the island to the main. The principal road in this part of the country, leads across this ferry, toward which causeways are built on both sides of the Coosaw. The Ferry can be approached from Hilton Head, by water, in two ways: by the Broad River, on the western side of the island, and through the Port Royal River and its arm, Brick yard Creek, which form the eastern boundary of the same island. Almost immediately after the battle at Hilton Head, the rebels began entrenching themselves on the farther side of the Ferry; here they crossed whenever they visited Beaufort, previous to its occupation by our troops, and since this has been prevented, they have established themselves conspicuously, in sight of our pickets, and attempted to command the navigation of the Coosaw River. Some two weeks ago they fired into the little steamer Mayflower, used for transporting purposes, and one man, in her convoy of small boats, was killed. It was determined to instruct the rebels that no such demonstrations could be made by them with impunity. On Tuesday, December 31st, the gunboats Ottawa, Capt. Stevens; Pembina, Capt. Bankhead; and armed transport Hale, temporarily under command of Lieutenant Barnes, of the Wabash, were despatched to Beaufort, and thence through Brickyard Creek to its junction with the Coosaw. Capt. C. P. R. Rodgers, of the Wabash, had entire command of the naval force of the little expedition, including the Seneca, Captain Ammen, and the Ellen, Captain Budd; which were to go up through the Broad River, on the other side of island. At three o'clock on New Year's morning, Captain Rodgers took four of the armed launches of the Wabash, which had accompanied him under command of Lieut. Upshur, and proceeded by a narrow arm of Brickyard Creek to its entrance into the Coosaw, some two miles nearer the Ferry than the mouth of the Brickyard itself. Here six companies of the Seventy-ninth New-York, and five of the Fiftieth Pennsylvania, were ready in flats to be rowed across the river to Col. Hayward's plantation, under cover of the guns of the launches. This manoeuvre was executed under the personal supervision of General Stevens and Capt. Rodgers, and was completely successful. The troops were gotten across without either delay or accident, or interruption of any sort. Immediately after landing, they proceeded to a place somewhat on their right, where negroes informed them of a force of rebels. Only tents were found, about sufficient for four hundred men; they were destroyed, and the possibility of any annoyance being caused to the rear of Gen. Stevens's larger force, about to be landed further down the Coosaw, was prevented. Meanwhile the three gunboats Ottawa, Pembina and Hale, had come out of the Brickyard Creek, higher up the stream, passed the troops landing at Hayward's, and proceeded to Adams's plantation, two miles further toward the Ferry, and remained there to cover the crossing and landing of the Michigan Eighth, under Colonel Fenton, and the other five companies of the Fiftieth Pennsylvania, Colonel Crist. During the night, the gunboats had also been joined by the two steamers from Hilton Head, Delaware and Cosmopolitan, which carried the Forty-seventh New-York, Lieut.-Col. Frazier, and the Forty-eighth New-York, Col. Perry. These two regiments were also landed at Adams's plantation, and the first detachment having by this time arrived from Hayward's, the whole body, five regiments, was ready to proceed toward the Ferry. Thus far they had met with no extraordinary delays or contretemps. The combinations and connections were all made in time — the whole plan was carried out according to pre-arrangements. Gen. Stevens now threw out skirmishers from all his regiments, along the right of his line; he had between four and five miles to march, and great part of the way across broken fields, over two creeks, amid bushes and thickets, and probably in the face of an enemy. His skirmishers soon drew fire from the rebels concealed in woods, about a miles to his right. Nearly the whole Michigan Eighth regiment, under Colonel Fenton, was thus engaged, when a heavy fire from field artillery was opened upon them. Under this fire, the regiment still advanced as skirmishers, and were fired into at last by musketry, which was not a hundred yards off, but completely under cover. The Michiganders returned the fire, scrambled through brushes, and tore their faces and hands with briers, dared the enemy to come out in the open field and show fight, and finally, when nobody came, retired in good order, but rapidly. They had lost one man killed, and twelve wounded, including Major Watson. Their behavior was the subject of universal admiration from the Navy and their own comrades in other regiments. No attempt was made to pursue them. Meanwhile the Fiftieth Pennsylvania was pushing on in advance of the Michigan people, and, in consequence of information afforded to Gen. Stevens by a negro, deviated from the route originally proposed. It seems a trap had been prepared for them. A small body of about four hundred rebels showed themselves outside of the woods, and endeavored to decoy the Fiftieth; behind them, and in the woods, could be seen from the mastheads of the gunboats, as many as two thousand troops drawn up in line. Had it not been for the negroes, Stevens would have known nothing of this force; as it was, he allowed the Fiftieth Pennsylvania to drive back the decoying party; but before it reached the larger force, lying in ambush, a wellaimed shell from the vessels burst in the advance party of the rebels, who broke and fled at once. After this, the gunboats proceeded to shell the woods — signals being constantly made them from shore of the progress of the skirmishing, and of the direction to be given to their guns. Every company of Federal troops carried flags, so that there was no danger of injuring our own men. The force of rebels in the woods was effectually dispersed by this shelling, which was remarkably accurate, and must have done great damage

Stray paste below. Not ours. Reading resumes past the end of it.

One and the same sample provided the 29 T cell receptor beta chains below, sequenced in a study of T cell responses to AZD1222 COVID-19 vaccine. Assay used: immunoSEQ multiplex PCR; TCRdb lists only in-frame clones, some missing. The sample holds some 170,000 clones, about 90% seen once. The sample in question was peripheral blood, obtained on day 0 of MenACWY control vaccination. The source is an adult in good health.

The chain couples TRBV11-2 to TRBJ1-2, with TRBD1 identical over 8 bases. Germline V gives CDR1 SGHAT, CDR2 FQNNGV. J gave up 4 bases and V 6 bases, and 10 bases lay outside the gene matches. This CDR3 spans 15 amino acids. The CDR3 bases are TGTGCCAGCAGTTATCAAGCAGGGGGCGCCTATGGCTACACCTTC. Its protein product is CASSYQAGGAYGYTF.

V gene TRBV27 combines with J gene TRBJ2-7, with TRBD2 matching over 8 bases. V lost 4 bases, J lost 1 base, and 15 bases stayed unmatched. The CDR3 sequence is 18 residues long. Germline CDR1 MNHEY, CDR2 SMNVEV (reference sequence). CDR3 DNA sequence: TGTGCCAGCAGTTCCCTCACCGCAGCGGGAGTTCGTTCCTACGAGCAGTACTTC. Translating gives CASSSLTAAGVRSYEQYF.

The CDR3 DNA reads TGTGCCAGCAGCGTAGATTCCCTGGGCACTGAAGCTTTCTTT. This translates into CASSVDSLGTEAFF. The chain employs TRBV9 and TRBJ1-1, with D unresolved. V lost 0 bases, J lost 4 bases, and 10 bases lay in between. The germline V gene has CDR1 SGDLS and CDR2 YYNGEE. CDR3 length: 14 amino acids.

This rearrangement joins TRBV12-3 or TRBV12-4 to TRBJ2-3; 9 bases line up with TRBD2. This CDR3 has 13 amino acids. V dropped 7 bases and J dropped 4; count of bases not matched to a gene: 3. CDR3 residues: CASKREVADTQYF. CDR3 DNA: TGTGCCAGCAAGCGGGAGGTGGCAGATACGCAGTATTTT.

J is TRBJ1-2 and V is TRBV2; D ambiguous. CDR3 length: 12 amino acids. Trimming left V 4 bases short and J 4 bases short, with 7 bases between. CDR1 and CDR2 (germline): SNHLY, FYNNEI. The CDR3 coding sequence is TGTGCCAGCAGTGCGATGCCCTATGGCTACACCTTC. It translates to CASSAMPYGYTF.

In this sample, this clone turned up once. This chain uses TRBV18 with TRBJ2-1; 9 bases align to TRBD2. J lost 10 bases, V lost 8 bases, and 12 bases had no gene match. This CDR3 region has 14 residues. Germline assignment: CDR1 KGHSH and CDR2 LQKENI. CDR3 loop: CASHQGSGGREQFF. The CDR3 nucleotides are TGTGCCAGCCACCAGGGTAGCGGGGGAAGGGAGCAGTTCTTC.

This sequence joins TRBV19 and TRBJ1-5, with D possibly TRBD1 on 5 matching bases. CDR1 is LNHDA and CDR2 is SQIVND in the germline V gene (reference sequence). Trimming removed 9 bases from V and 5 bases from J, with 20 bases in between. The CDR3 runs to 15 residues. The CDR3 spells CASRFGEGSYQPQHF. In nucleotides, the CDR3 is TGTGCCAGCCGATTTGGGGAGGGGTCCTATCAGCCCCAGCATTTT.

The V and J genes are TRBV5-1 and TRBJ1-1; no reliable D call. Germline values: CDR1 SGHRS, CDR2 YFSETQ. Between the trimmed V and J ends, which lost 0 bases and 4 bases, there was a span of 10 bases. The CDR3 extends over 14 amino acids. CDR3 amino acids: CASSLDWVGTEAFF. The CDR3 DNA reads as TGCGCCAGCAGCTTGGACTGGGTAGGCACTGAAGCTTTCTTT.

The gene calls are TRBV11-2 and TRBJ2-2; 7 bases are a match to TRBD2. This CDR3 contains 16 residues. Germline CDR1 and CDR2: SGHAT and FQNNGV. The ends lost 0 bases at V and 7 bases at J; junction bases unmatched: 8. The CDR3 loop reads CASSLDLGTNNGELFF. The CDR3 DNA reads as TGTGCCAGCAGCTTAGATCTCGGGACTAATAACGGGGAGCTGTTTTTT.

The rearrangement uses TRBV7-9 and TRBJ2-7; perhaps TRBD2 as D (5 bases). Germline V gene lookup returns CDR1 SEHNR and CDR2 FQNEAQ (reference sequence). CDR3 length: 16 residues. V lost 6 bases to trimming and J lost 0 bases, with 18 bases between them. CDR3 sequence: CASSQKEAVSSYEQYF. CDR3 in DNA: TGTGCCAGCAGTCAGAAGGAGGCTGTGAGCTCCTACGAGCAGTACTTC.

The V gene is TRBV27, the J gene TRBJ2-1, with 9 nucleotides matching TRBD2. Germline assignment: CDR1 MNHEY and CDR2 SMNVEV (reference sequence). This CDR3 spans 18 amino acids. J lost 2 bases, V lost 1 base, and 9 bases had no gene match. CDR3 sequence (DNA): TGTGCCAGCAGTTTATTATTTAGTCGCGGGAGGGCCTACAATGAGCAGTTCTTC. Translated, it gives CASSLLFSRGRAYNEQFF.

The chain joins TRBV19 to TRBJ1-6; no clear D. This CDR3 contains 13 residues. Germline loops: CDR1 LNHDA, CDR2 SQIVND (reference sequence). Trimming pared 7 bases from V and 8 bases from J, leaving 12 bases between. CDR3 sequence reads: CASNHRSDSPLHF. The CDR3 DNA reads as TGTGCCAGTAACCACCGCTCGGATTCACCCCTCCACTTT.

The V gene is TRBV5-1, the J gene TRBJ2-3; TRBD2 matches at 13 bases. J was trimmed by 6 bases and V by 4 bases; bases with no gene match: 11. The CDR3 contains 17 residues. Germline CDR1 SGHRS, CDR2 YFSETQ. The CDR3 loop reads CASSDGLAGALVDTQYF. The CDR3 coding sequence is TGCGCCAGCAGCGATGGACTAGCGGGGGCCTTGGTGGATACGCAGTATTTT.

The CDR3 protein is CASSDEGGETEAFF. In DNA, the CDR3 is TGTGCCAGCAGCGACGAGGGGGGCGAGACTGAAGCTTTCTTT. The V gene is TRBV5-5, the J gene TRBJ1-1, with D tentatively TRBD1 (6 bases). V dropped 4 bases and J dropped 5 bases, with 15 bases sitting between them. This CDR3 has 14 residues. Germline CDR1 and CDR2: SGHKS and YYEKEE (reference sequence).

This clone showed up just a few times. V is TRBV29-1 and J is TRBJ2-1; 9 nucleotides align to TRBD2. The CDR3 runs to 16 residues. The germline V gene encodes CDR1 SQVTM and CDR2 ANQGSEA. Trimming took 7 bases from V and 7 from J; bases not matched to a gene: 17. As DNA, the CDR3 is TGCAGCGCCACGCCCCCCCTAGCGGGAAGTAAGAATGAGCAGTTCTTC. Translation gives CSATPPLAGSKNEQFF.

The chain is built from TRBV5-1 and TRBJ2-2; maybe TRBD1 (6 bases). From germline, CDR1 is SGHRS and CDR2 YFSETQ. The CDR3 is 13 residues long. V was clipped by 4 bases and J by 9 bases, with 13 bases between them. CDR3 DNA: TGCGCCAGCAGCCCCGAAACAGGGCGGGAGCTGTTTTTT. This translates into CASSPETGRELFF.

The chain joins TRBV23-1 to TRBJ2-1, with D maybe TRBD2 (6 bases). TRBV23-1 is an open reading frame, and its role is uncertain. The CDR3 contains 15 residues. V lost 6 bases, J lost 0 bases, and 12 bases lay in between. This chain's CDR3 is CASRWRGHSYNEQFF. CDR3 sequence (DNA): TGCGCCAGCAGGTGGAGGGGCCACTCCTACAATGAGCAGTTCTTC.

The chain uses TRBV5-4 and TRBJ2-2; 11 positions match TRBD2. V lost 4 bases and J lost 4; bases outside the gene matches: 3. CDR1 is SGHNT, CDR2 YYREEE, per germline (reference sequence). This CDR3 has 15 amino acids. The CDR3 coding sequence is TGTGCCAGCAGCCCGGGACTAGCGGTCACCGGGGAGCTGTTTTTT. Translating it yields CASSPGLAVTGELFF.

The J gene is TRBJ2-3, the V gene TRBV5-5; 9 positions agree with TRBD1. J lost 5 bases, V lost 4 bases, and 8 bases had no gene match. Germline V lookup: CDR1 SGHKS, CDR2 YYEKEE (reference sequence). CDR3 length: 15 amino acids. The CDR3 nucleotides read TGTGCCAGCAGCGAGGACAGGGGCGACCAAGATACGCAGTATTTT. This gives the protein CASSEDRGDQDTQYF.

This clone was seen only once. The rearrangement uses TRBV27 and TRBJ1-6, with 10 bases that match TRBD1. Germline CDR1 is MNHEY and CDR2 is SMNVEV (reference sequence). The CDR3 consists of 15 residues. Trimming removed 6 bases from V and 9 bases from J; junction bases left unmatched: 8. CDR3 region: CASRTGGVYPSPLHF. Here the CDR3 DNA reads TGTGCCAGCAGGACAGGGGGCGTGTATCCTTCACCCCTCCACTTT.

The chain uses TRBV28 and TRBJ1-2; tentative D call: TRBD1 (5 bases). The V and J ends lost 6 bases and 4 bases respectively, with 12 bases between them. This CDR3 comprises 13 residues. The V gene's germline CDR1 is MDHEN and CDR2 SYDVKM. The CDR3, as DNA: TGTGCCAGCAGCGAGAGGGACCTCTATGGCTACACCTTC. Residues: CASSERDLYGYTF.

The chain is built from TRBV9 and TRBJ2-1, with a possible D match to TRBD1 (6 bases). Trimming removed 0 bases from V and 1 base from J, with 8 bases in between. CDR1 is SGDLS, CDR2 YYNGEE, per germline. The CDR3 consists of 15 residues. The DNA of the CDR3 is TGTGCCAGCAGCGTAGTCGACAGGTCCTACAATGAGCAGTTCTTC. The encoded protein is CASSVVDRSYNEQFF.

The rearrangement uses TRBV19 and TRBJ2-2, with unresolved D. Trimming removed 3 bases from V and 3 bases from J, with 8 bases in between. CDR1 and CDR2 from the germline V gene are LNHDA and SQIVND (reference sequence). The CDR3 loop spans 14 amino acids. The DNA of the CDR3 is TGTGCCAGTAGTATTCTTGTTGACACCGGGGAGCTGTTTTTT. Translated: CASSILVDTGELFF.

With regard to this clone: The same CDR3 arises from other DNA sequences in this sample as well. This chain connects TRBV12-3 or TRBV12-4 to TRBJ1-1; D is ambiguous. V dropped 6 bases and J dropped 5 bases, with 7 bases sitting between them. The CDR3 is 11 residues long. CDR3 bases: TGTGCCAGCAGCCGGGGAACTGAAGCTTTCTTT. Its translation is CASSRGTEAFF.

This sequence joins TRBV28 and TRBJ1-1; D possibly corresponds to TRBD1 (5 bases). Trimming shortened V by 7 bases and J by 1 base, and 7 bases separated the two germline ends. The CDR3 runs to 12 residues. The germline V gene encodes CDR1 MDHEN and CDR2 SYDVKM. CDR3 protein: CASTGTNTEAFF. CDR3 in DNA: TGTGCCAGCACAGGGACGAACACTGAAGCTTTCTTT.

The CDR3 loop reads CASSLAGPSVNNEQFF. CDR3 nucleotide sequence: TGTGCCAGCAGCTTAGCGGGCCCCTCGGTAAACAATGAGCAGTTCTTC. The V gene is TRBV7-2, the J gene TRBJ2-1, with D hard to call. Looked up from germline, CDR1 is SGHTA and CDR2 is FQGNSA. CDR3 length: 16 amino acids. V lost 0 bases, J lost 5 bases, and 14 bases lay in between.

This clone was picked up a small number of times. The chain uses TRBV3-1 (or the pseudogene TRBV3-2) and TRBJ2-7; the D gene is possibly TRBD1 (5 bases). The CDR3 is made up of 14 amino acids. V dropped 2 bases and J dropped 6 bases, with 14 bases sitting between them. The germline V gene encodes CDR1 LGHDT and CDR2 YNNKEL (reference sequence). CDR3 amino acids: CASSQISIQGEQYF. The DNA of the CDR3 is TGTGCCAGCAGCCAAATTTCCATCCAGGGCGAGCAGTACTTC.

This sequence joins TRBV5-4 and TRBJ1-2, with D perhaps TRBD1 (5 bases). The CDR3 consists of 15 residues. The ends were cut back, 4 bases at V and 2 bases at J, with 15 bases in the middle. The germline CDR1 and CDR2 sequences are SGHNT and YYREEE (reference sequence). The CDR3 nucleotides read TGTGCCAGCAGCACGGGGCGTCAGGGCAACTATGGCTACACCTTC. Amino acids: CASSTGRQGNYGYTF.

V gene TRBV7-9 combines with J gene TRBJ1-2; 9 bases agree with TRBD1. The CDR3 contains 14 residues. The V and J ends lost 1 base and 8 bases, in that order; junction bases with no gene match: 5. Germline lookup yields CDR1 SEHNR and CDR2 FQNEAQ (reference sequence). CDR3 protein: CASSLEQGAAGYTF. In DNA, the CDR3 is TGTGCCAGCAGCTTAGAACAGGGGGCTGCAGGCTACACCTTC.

This text is part of:
Table of Contents:
Doc . 2 .-fight at Port Royal, S. C. January 1 , 1862 .
Doc . 82 .-fight in Hampton roads , Va. , March 8th and 9th , 1862 .
This work is licensed under a Creative Commons Attribution-ShareAlike 3.0 United States License.
An XML version of this text is available for download, with the additional restriction that you offer Perseus any modifications you make. Perseus provides credit for all accepted changes, storing new additions in a versioning system.